Cognitive Therapy and Research

, Volume 41, Issue 4, pp 562–575 | Cite as

Maternal Parenting and Child Behaviour: An Observational Study of Childhood Social Anxiety Disorder

  • Julia AsbrandEmail author
  • Jennifer Hudson
  • Julian Schmitz
  • Brunna Tuschen-Caffier
Original Article


Etiological models of social anxiety disorder (SAD) suggest parenting is involved in the development of SAD. However, previous studies have often neglected potential contributions of child behaviour to parenting behaviour. Further, parent–child interaction has often been assessed in artificial laboratory settings thereby impairing ecological validity. Children (aged 9–13 years) with SAD (n = 27) and healthy controls (HC, n = 27) completed a puzzle task with mothers present at home. Parent–child interactions were analysed for parenting (e.g., negativity, involvement) and child behaviour (e.g., dependence, helplessness). Mothers of children with SAD showed more involvement than mothers of HC children. Maternal involvement was related to child dependence in HC dyads only, while maternal negativity was correlated with negative child behaviour in both groups. The study indicates maternal over-involvement in their interactions with children with SAD at home. The lack of relation to child behaviour in SAD dyads points to inflexibility in mother–child interactions.


Social Anxiety Child Behaviour Parenting Behaviour Social Anxiety Disorder Anxious Child 
These keywords were added by machine and not by the authors. This process is experimental and the keywords may be updated as the learning algorithm improves.



This research was supported by a stipend from the German National Merit Foundation granted to the first author. Compensation for participants was provided by the Scientific Community Freiburg/Breisgau. The diagnostic procedure was subsidised by a grant from the DFG to the last author (TU 78/5-2).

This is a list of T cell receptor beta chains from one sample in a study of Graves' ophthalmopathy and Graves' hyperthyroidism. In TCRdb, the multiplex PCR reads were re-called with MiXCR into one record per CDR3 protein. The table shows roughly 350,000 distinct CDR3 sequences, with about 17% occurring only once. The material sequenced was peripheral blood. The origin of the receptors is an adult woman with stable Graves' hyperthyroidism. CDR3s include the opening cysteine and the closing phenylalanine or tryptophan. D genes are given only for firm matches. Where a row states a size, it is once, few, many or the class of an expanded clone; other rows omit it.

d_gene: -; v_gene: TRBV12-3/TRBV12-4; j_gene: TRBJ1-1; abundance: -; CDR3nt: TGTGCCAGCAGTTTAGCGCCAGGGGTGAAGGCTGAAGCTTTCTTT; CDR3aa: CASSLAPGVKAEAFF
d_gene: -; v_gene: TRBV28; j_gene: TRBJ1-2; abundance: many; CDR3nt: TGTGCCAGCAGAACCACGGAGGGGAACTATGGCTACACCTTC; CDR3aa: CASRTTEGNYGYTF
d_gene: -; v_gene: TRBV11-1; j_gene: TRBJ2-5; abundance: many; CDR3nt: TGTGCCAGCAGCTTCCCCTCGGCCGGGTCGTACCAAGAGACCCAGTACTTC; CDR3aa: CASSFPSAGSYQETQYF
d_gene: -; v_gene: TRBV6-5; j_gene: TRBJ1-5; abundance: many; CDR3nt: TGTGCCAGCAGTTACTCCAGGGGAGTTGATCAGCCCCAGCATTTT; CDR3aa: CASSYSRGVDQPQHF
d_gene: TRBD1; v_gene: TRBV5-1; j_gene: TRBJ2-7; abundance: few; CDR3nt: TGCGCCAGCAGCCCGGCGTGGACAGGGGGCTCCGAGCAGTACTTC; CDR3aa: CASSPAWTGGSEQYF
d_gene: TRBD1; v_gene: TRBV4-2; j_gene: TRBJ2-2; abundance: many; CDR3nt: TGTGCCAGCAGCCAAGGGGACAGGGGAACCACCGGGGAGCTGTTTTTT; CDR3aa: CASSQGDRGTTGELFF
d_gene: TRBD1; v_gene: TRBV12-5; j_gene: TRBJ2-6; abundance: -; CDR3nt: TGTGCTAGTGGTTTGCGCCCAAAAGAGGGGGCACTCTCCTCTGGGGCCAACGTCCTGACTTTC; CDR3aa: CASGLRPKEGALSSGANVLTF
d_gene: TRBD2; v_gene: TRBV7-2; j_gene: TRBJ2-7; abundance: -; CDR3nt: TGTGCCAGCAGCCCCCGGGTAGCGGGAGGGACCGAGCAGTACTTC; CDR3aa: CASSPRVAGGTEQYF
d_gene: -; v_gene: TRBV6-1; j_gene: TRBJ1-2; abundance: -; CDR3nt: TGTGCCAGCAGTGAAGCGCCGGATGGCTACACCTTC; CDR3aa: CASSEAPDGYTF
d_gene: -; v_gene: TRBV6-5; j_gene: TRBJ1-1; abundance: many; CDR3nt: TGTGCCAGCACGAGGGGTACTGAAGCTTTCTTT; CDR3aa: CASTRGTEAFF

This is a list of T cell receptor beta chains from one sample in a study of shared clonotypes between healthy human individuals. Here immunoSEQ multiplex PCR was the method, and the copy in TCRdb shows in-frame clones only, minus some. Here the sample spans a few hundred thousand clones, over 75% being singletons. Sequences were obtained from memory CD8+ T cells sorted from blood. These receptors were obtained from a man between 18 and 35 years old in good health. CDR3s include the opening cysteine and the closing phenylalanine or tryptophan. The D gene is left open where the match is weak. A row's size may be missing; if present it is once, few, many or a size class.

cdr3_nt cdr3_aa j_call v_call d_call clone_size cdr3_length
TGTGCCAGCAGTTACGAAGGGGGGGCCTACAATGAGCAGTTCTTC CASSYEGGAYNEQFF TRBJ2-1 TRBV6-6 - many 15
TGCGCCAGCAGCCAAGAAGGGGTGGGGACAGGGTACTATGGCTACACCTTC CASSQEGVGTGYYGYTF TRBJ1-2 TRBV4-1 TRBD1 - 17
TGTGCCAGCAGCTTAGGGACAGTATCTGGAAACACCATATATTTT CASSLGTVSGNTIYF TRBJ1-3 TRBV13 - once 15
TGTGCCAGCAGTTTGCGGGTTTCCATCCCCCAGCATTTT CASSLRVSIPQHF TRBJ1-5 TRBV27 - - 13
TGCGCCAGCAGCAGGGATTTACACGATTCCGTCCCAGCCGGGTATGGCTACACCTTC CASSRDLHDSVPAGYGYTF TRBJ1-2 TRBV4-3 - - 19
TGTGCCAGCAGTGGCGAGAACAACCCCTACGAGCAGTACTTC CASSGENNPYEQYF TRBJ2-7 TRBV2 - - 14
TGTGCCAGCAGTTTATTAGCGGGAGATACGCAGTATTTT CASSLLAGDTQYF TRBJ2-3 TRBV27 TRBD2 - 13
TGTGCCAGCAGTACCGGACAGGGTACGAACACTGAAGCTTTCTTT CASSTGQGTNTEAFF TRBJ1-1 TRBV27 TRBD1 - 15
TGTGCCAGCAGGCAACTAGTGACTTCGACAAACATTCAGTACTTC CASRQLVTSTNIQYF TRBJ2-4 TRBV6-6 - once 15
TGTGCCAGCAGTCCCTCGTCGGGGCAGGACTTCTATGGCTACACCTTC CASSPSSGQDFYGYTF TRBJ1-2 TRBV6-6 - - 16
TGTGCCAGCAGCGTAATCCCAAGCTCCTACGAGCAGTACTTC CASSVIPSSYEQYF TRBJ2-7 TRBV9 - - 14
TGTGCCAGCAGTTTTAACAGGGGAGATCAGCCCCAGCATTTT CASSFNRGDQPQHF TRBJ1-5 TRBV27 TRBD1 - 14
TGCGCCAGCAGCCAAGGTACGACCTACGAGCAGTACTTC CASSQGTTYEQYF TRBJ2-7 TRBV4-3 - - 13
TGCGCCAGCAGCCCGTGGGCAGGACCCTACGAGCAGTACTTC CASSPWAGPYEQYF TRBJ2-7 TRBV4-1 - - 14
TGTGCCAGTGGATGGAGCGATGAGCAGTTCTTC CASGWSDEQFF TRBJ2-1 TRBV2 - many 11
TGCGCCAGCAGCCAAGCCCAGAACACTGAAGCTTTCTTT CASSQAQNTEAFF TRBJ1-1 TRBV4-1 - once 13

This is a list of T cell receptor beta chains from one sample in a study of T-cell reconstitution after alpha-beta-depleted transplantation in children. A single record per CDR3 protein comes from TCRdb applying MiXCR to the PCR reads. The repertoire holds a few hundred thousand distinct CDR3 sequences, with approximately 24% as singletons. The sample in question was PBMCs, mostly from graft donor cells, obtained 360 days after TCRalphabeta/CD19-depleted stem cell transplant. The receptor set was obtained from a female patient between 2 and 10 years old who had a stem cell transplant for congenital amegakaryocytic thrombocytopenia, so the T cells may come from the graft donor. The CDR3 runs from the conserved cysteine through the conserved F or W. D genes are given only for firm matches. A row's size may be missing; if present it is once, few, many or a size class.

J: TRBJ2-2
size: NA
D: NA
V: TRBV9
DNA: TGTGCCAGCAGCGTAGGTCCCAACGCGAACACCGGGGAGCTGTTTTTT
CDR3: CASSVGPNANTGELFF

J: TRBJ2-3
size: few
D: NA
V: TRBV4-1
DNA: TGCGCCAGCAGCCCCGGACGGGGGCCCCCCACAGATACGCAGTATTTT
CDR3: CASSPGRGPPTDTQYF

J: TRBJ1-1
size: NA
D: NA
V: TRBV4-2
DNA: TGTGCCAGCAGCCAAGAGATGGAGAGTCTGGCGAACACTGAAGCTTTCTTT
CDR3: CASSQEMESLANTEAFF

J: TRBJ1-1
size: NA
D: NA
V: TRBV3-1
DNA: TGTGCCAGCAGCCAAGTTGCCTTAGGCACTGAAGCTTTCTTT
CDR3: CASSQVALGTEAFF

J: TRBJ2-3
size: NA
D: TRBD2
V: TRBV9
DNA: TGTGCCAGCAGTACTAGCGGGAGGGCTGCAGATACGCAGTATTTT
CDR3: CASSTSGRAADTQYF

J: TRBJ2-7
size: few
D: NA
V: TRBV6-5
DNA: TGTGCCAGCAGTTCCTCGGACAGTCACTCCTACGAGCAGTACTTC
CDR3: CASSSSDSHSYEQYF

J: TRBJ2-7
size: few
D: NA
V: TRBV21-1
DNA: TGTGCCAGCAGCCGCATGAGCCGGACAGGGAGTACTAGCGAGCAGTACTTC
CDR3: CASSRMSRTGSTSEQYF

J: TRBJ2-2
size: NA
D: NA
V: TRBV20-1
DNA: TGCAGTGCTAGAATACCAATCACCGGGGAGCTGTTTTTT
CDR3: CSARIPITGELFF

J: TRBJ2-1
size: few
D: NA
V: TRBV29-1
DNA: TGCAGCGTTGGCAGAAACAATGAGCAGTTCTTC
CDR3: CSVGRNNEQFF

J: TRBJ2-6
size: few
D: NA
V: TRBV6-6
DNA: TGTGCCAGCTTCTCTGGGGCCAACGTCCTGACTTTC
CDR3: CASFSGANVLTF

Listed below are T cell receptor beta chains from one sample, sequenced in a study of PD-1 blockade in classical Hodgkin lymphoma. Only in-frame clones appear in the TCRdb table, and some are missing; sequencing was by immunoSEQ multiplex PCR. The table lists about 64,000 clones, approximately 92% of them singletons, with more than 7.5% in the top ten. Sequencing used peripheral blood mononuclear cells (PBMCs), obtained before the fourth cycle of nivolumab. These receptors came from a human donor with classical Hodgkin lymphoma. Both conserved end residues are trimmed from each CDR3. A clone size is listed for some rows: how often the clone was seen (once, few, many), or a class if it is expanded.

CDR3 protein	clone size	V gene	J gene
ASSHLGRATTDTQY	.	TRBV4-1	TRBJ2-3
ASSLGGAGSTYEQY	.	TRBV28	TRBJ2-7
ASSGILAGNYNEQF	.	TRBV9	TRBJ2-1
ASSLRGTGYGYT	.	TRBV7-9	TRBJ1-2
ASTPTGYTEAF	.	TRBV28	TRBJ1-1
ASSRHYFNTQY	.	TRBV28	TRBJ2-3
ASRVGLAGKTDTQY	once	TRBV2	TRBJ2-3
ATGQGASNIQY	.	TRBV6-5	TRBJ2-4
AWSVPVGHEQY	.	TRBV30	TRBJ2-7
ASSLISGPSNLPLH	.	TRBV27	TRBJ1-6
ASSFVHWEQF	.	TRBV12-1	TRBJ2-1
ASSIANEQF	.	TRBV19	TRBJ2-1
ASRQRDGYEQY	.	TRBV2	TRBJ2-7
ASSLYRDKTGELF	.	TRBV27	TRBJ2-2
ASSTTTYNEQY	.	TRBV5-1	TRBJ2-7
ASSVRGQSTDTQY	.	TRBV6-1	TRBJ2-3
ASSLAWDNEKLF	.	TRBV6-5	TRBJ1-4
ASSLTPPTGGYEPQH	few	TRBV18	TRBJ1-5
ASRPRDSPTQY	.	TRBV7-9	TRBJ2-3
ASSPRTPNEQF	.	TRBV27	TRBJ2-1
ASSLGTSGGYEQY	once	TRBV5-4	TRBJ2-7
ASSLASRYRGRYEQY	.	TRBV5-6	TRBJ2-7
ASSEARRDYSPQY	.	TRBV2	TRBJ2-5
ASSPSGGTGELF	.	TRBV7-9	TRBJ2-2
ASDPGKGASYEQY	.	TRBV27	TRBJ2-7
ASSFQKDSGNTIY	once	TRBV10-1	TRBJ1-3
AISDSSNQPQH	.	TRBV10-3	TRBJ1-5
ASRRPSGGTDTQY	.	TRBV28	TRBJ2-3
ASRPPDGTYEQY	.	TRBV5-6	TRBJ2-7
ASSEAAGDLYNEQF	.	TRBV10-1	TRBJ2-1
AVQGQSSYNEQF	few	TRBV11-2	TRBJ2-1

Compliance with Ethical Standards

Conflict of Interest

Julia Asbrand, Jennifer Hudson, Julian Schmitz, Brunna Tuschen-Caffier declare that they have no conflict of interest.

Ethical Approval

All procedures performed in studies involving human participants were in accordance with the ethical standards of the institutional and/or national research committee and with the 1964 Helsinki declaration and its later amendments or comparable ethical standards.

Informed Consent

Informed consent was obtained from all individual participants (children and parents) included in this study.

Animal Rights

No animal studies were carried out by the authors of this article.


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Copyright information

© Springer Science+Business Media New York 2017

Authors and Affiliations

  • Julia Asbrand
    • 1
    Email author
  • Jennifer Hudson
    • 2
  • Julian Schmitz
    • 3
    • 4
  • Brunna Tuschen-Caffier
    • 1
  1. 1.Department of Clinical Psychology and Psychotherapy, Institute of PsychologyUniversity of FreiburgFreiburgGermany
  2. 2.Department of Psychology, Centre for Emotional HealthMacquarie UniversitySydneyAustralia
  3. 3.Department for Clinical Child and Adolescent PsychologyUniversity of LeipzigLeipzigGermany
  4. 4.Leipzig Research Center for Early Child DevelopmentUniversity of LeipzigLeipzigGermany

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